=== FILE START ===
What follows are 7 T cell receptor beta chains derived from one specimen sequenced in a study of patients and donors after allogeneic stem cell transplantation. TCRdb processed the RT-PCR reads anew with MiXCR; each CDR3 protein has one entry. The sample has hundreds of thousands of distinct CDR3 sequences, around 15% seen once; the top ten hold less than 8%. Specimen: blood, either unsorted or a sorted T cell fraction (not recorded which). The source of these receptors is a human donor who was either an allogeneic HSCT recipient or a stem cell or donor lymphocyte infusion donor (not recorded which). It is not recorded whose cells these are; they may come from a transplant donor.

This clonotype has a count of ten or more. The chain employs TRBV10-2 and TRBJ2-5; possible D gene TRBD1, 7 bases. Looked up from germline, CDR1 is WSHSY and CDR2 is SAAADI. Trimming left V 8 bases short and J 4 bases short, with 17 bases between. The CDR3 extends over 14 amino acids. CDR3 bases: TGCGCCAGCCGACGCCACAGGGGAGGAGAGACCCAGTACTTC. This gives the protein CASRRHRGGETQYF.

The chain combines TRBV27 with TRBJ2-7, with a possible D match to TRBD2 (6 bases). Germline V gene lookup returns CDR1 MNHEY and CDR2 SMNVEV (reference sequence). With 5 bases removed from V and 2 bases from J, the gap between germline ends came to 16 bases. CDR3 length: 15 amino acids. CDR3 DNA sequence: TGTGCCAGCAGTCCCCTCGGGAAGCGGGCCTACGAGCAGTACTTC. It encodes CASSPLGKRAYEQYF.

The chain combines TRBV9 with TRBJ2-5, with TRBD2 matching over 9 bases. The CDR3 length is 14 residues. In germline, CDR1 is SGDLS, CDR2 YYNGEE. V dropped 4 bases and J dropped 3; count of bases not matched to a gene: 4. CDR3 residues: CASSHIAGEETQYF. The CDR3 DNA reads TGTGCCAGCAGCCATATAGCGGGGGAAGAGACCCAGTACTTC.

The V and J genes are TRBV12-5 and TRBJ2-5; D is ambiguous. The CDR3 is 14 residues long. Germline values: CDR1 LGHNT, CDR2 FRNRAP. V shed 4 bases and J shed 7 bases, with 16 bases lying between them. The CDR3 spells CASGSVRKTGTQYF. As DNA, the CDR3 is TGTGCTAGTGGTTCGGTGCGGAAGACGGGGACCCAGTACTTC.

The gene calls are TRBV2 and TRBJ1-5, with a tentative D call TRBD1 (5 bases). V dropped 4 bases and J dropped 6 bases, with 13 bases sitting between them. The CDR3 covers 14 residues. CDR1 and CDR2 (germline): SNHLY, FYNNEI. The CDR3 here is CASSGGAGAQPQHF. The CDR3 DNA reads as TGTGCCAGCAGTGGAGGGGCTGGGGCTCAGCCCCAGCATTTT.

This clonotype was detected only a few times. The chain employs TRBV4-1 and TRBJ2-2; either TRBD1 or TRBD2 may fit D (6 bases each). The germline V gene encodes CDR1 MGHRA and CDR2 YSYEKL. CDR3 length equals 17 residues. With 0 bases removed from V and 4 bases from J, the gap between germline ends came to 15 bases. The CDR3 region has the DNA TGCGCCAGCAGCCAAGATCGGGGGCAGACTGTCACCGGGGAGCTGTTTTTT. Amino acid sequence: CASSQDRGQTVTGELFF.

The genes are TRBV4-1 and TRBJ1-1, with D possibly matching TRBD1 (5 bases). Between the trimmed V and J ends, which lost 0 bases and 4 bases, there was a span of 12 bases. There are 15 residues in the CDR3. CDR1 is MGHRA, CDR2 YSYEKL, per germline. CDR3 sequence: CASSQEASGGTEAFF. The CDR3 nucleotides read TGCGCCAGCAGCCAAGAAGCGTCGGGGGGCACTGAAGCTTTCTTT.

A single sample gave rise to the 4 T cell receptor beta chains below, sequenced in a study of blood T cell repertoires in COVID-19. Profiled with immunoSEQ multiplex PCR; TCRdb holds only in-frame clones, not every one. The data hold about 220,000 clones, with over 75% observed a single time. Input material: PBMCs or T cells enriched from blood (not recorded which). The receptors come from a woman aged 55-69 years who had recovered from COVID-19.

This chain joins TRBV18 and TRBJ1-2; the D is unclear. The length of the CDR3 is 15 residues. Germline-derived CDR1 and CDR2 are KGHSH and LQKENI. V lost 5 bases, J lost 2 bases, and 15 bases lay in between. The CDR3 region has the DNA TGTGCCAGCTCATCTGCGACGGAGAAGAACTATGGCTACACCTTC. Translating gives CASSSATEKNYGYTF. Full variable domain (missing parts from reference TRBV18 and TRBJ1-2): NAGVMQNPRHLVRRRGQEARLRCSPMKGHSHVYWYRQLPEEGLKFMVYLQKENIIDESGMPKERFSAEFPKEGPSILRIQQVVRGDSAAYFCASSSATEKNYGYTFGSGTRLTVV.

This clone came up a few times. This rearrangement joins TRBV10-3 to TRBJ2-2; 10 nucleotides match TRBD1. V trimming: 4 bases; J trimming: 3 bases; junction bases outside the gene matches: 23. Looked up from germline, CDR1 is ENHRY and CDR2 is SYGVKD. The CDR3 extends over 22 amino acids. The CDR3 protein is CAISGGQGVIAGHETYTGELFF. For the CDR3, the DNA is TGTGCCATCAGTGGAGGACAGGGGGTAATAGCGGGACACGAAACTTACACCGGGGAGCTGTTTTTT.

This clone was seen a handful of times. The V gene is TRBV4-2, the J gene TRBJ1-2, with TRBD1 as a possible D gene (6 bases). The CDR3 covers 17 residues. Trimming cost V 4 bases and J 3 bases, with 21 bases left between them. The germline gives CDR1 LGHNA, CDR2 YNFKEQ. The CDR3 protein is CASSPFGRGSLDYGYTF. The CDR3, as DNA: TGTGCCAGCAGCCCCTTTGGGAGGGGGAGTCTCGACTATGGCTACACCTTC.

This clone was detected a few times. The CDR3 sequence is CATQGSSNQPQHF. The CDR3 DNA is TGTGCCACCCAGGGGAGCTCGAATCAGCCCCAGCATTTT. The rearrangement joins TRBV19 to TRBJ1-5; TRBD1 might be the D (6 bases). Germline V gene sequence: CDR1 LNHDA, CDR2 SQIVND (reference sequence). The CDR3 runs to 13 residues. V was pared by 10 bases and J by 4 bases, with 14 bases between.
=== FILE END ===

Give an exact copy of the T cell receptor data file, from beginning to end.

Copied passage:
What follows are 7 T cell receptor beta chains derived from one specimen sequenced in a study of patients and donors after allogeneic stem cell transplantation. TCRdb processed the RT-PCR reads anew with MiXCR; each CDR3 protein has one entry. The sample has hundreds of thousands of distinct CDR3 sequences, around 15% seen once; the top ten hold less than 8%. Specimen: blood, either unsorted or a sorted T cell fraction (not recorded which). The source of these receptors is a human donor who was either an allogeneic HSCT recipient or a stem cell or donor lymphocyte infusion donor (not recorded which). It is not recorded whose cells these are; they may come from a transplant donor.

This clonotype has a count of ten or more. The chain employs TRBV10-2 and TRBJ2-5; possible D gene TRBD1, 7 bases. Looked up from germline, CDR1 is WSHSY and CDR2 is SAAADI. Trimming left V 8 bases short and J 4 bases short, with 17 bases between. The CDR3 extends over 14 amino acids. CDR3 bases: TGCGCCAGCCGACGCCACAGGGGAGGAGAGACCCAGTACTTC. This gives the protein CASRRHRGGETQYF.

The chain combines TRBV27 with TRBJ2-7, with a possible D match to TRBD2 (6 bases). Germline V gene lookup returns CDR1 MNHEY and CDR2 SMNVEV (reference sequence). With 5 bases removed from V and 2 bases from J, the gap between germline ends came to 16 bases. CDR3 length: 15 amino acids. CDR3 DNA sequence: TGTGCCAGCAGTCCCCTCGGGAAGCGGGCCTACGAGCAGTACTTC. It encodes CASSPLGKRAYEQYF.

The chain combines TRBV9 with TRBJ2-5, with TRBD2 matching over 9 bases. The CDR3 length is 14 residues. In germline, CDR1 is SGDLS, CDR2 YYNGEE. V dropped 4 bases and J dropped 3; count of bases not matched to a gene: 4. CDR3 residues: CASSHIAGEETQYF. The CDR3 DNA reads TGTGCCAGCAGCCATATAGCGGGGGAAGAGACCCAGTACTTC.

The V and J genes are TRBV12-5 and TRBJ2-5; D is ambiguous. The CDR3 is 14 residues long. Germline values: CDR1 LGHNT, CDR2 FRNRAP. V shed 4 bases and J shed 7 bases, with 16 bases lying between them. The CDR3 spells CASGSVRKTGTQYF. As DNA, the CDR3 is TGTGCTAGTGGTTCGGTGCGGAAGACGGGGACCCAGTACTTC.

The gene calls are TRBV2 and TRBJ1-5, with a tentative D call TRBD1 (5 bases). V dropped 4 bases and J dropped 6 bases, with 13 bases sitting between them. The CDR3 covers 14 residues. CDR1 and CDR2 (germline): SNHLY, FYNNEI. The CDR3 here is CASSGGAGAQPQHF. The CDR3 DNA reads as TGTGCCAGCAGTGGAGGGGCTGGGGCTCAGCCCCAGCATTTT.

This clonotype was detected only a few times. The chain employs TRBV4-1 and TRBJ2-2; either TRBD1 or TRBD2 may fit D (6 bases each). The germline V gene encodes CDR1 MGHRA and CDR2 YSYEKL. CDR3 length equals 17 residues. With 0 bases removed from V and 4 bases from J, the gap between germline ends came to 15 bases. The CDR3 region has the DNA TGCGCCAGCAGCCAAGATCGGGGGCAGACTGTCACCGGGGAGCTGTTTTTT. Amino acid sequence: CASSQDRGQTVTGELFF.

The genes are TRBV4-1 and TRBJ1-1, with D possibly matching TRBD1 (5 bases). Between the trimmed V and J ends, which lost 0 bases and 4 bases, there was a span of 12 bases. There are 15 residues in the CDR3. CDR1 is MGHRA, CDR2 YSYEKL, per germline. CDR3 sequence: CASSQEASGGTEAFF. The CDR3 nucleotides read TGCGCCAGCAGCCAAGAAGCGTCGGGGGGCACTGAAGCTTTCTTT.

A single sample gave rise to the 4 T cell receptor beta chains below, sequenced in a study of blood T cell repertoires in COVID-19. Profiled with immunoSEQ multiplex PCR; TCRdb holds only in-frame clones, not every one. The data hold about 220,000 clones, with over 75% observed a single time. Input material: PBMCs or T cells enriched from blood (not recorded which). The receptors come from a woman aged 55-69 years who had recovered from COVID-19.

This chain joins TRBV18 and TRBJ1-2; the D is unclear. The length of the CDR3 is 15 residues. Germline-derived CDR1 and CDR2 are KGHSH and LQKENI. V lost 5 bases, J lost 2 bases, and 15 bases lay in between. The CDR3 region has the DNA TGTGCCAGCTCATCTGCGACGGAGAAGAACTATGGCTACACCTTC. Translating gives CASSSATEKNYGYTF. Full variable domain (missing parts from reference TRBV18 and TRBJ1-2): NAGVMQNPRHLVRRRGQEARLRCSPMKGHSHVYWYRQLPEEGLKFMVYLQKENIIDESGMPKERFSAEFPKEGPSILRIQQVVRGDSAAYFCASSSATEKNYGYTFGSGTRLTVV.

This clone came up a few times. This rearrangement joins TRBV10-3 to TRBJ2-2; 10 nucleotides match TRBD1. V trimming: 4 bases; J trimming: 3 bases; junction bases outside the gene matches: 23. Looked up from germline, CDR1 is ENHRY and CDR2 is SYGVKD. The CDR3 extends over 22 amino acids. The CDR3 protein is CAISGGQGVIAGHETYTGELFF. For the CDR3, the DNA is TGTGCCATCAGTGGAGGACAGGGGGTAATAGCGGGACACGAAACTTACACCGGGGAGCTGTTTTTT.

This clone was seen a handful of times. The V gene is TRBV4-2, the J gene TRBJ1-2, with TRBD1 as a possible D gene (6 bases). The CDR3 covers 17 residues. Trimming cost V 4 bases and J 3 bases, with 21 bases left between them. The germline gives CDR1 LGHNA, CDR2 YNFKEQ. The CDR3 protein is CASSPFGRGSLDYGYTF. The CDR3, as DNA: TGTGCCAGCAGCCCCTTTGGGAGGGGGAGTCTCGACTATGGCTACACCTTC.

This clone was detected a few times. The CDR3 sequence is CATQGSSNQPQHF. The CDR3 DNA is TGTGCCACCCAGGGGAGCTCGAATCAGCCCCAGCATTTT. The rearrangement joins TRBV19 to TRBJ1-5; TRBD1 might be the D (6 bases). Germline V gene sequence: CDR1 LNHDA, CDR2 SQIVND (reference sequence). The CDR3 runs to 13 residues. V was pared by 10 bases and J by 4 bases, with 14 bases between.